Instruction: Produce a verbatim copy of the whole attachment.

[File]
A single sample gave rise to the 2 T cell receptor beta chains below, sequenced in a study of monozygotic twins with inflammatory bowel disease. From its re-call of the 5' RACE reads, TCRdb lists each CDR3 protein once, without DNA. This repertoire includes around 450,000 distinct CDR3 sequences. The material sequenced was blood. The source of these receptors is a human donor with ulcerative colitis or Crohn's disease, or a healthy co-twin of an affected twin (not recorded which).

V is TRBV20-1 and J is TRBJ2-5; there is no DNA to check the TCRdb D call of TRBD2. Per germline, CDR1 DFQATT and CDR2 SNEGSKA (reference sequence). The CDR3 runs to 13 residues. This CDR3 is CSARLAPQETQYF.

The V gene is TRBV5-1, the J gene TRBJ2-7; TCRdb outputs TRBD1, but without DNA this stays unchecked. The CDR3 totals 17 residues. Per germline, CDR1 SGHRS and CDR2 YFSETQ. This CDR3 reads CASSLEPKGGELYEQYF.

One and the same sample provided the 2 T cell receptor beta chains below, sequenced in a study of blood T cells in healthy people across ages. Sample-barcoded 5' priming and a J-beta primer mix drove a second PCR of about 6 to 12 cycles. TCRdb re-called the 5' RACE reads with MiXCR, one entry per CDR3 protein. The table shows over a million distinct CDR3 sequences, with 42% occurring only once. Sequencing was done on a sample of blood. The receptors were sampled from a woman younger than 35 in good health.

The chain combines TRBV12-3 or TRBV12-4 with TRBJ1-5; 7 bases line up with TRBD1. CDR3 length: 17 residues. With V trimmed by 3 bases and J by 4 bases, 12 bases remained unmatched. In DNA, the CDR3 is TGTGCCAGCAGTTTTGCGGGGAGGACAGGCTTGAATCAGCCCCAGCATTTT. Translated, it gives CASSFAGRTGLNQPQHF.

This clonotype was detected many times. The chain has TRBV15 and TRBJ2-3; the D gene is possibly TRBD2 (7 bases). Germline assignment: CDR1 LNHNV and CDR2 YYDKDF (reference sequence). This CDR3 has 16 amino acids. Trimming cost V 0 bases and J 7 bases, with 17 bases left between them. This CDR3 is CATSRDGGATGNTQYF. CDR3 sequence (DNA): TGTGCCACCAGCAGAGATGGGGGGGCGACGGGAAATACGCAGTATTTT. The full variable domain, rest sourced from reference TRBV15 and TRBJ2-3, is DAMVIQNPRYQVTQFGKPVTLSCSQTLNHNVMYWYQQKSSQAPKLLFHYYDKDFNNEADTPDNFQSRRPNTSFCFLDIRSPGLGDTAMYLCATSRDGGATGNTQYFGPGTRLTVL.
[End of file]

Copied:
A single sample gave rise to the 2 T cell receptor beta chains below, sequenced in a study of monozygotic twins with inflammatory bowel disease. From its re-call of the 5' RACE reads, TCRdb lists each CDR3 protein once, without DNA. This repertoire includes around 450,000 distinct CDR3 sequences. The material sequenced was blood. The source of these receptors is a human donor with ulcerative colitis or Crohn's disease, or a healthy co-twin of an affected twin (not recorded which).

V is TRBV20-1 and J is TRBJ2-5; there is no DNA to check the TCRdb D call of TRBD2. Per germline, CDR1 DFQATT and CDR2 SNEGSKA (reference sequence). The CDR3 runs to 13 residues. This CDR3 is CSARLAPQETQYF.

The V gene is TRBV5-1, the J gene TRBJ2-7; TCRdb outputs TRBD1, but without DNA this stays unchecked. The CDR3 totals 17 residues. Per germline, CDR1 SGHRS and CDR2 YFSETQ. This CDR3 reads CASSLEPKGGELYEQYF.

One and the same sample provided the 2 T cell receptor beta chains below, sequenced in a study of blood T cells in healthy people across ages. Sample-barcoded 5' priming and a J-beta primer mix drove a second PCR of about 6 to 12 cycles. TCRdb re-called the 5' RACE reads with MiXCR, one entry per CDR3 protein. The table shows over a million distinct CDR3 sequences, with 42% occurring only once. Sequencing was done on a sample of blood. The receptors were sampled from a woman younger than 35 in good health.

The chain combines TRBV12-3 or TRBV12-4 with TRBJ1-5; 7 bases line up with TRBD1. CDR3 length: 17 residues. With V trimmed by 3 bases and J by 4 bases, 12 bases remained unmatched. In DNA, the CDR3 is TGTGCCAGCAGTTTTGCGGGGAGGACAGGCTTGAATCAGCCCCAGCATTTT. Translated, it gives CASSFAGRTGLNQPQHF.

This clonotype was detected many times. The chain has TRBV15 and TRBJ2-3; the D gene is possibly TRBD2 (7 bases). Germline assignment: CDR1 LNHNV and CDR2 YYDKDF (reference sequence). This CDR3 has 16 amino acids. Trimming cost V 0 bases and J 7 bases, with 17 bases left between them. This CDR3 is CATSRDGGATGNTQYF. CDR3 sequence (DNA): TGTGCCACCAGCAGAGATGGGGGGGCGACGGGAAATACGCAGTATTTT. The full variable domain, rest sourced from reference TRBV15 and TRBJ2-3, is DAMVIQNPRYQVTQFGKPVTLSCSQTLNHNVMYWYQQKSSQAPKLLFHYYDKDFNNEADTPDNFQSRRPNTSFCFLDIRSPGLGDTAMYLCATSRDGGATGNTQYFGPGTRLTVL.